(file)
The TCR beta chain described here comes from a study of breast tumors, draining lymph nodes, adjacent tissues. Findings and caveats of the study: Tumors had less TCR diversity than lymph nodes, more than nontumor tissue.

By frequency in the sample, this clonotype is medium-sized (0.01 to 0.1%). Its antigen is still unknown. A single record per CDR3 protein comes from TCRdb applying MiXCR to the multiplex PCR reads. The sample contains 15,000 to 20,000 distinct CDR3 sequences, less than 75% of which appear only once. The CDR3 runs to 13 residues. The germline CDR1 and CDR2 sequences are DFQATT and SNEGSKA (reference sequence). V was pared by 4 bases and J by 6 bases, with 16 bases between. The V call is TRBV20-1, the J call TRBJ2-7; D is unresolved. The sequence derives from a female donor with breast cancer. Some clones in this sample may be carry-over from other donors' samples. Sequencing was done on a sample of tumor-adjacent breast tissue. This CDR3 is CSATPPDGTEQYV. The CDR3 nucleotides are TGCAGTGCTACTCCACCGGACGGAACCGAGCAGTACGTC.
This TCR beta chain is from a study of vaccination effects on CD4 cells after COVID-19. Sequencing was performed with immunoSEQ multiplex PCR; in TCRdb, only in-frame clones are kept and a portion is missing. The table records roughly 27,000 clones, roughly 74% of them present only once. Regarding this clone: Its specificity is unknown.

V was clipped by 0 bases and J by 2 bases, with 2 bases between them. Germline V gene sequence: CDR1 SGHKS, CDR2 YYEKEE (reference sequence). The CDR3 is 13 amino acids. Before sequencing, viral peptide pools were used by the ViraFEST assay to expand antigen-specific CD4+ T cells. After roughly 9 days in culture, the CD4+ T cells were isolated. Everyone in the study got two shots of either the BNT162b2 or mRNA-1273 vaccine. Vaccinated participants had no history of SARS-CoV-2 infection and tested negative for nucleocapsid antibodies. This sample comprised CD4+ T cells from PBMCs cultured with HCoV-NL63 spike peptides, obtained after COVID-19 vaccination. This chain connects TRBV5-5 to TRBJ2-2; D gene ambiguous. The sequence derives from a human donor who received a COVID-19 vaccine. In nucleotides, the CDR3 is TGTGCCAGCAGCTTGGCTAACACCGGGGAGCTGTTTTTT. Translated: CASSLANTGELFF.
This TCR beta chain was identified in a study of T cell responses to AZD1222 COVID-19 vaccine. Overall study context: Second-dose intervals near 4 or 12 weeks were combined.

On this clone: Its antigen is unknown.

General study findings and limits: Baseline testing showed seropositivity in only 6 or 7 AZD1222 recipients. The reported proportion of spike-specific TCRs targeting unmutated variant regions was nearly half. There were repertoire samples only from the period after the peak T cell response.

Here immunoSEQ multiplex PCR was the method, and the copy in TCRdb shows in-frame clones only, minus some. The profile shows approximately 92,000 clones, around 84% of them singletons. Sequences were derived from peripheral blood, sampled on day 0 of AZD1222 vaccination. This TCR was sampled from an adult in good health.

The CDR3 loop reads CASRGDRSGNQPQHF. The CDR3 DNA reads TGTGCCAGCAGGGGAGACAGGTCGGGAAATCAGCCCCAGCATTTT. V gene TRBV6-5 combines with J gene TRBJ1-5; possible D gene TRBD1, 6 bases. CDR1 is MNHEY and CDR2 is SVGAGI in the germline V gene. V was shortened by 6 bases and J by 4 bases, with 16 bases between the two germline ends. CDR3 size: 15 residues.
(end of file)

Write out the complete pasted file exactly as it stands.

The TCR beta chain described here comes from a study of breast tumors, draining lymph nodes, adjacent tissues. Findings and caveats of the study: Tumors had less TCR diversity than lymph nodes, more than nontumor tissue.

By frequency in the sample, this clonotype is medium-sized (0.01 to 0.1%). Its antigen is still unknown. A single record per CDR3 protein comes from TCRdb applying MiXCR to the multiplex PCR reads. The sample contains 15,000 to 20,000 distinct CDR3 sequences, less than 75% of which appear only once. The CDR3 runs to 13 residues. The germline CDR1 and CDR2 sequences are DFQATT and SNEGSKA (reference sequence). V was pared by 4 bases and J by 6 bases, with 16 bases between. The V call is TRBV20-1, the J call TRBJ2-7; D is unresolved. The sequence derives from a female donor with breast cancer. Some clones in this sample may be carry-over from other donors' samples. Sequencing was done on a sample of tumor-adjacent breast tissue. This CDR3 is CSATPPDGTEQYV. The CDR3 nucleotides are TGCAGTGCTACTCCACCGGACGGAACCGAGCAGTACGTC.
This TCR beta chain is from a study of vaccination effects on CD4 cells after COVID-19. Sequencing was performed with immunoSEQ multiplex PCR; in TCRdb, only in-frame clones are kept and a portion is missing. The table records roughly 27,000 clones, roughly 74% of them present only once. Regarding this clone: Its specificity is unknown.

V was clipped by 0 bases and J by 2 bases, with 2 bases between them. Germline V gene sequence: CDR1 SGHKS, CDR2 YYEKEE (reference sequence). The CDR3 is 13 amino acids. Before sequencing, viral peptide pools were used by the ViraFEST assay to expand antigen-specific CD4+ T cells. After roughly 9 days in culture, the CD4+ T cells were isolated. Everyone in the study got two shots of either the BNT162b2 or mRNA-1273 vaccine. Vaccinated participants had no history of SARS-CoV-2 infection and tested negative for nucleocapsid antibodies. This sample comprised CD4+ T cells from PBMCs cultured with HCoV-NL63 spike peptides, obtained after COVID-19 vaccination. This chain connects TRBV5-5 to TRBJ2-2; D gene ambiguous. The sequence derives from a human donor who received a COVID-19 vaccine. In nucleotides, the CDR3 is TGTGCCAGCAGCTTGGCTAACACCGGGGAGCTGTTTTTT. Translated: CASSLANTGELFF.
This TCR beta chain was identified in a study of T cell responses to AZD1222 COVID-19 vaccine. Overall study context: Second-dose intervals near 4 or 12 weeks were combined.

On this clone: Its antigen is unknown.

General study findings and limits: Baseline testing showed seropositivity in only 6 or 7 AZD1222 recipients. The reported proportion of spike-specific TCRs targeting unmutated variant regions was nearly half. There were repertoire samples only from the period after the peak T cell response.

Here immunoSEQ multiplex PCR was the method, and the copy in TCRdb shows in-frame clones only, minus some. The profile shows approximately 92,000 clones, around 84% of them singletons. Sequences were derived from peripheral blood, sampled on day 0 of AZD1222 vaccination. This TCR was sampled from an adult in good health.

The CDR3 loop reads CASRGDRSGNQPQHF. The CDR3 DNA reads TGTGCCAGCAGGGGAGACAGGTCGGGAAATCAGCCCCAGCATTTT. V gene TRBV6-5 combines with J gene TRBJ1-5; possible D gene TRBD1, 6 bases. CDR1 is MNHEY and CDR2 is SVGAGI in the germline V gene. V was shortened by 6 bases and J by 4 bases, with 16 bases between the two germline ends. CDR3 size: 15 residues.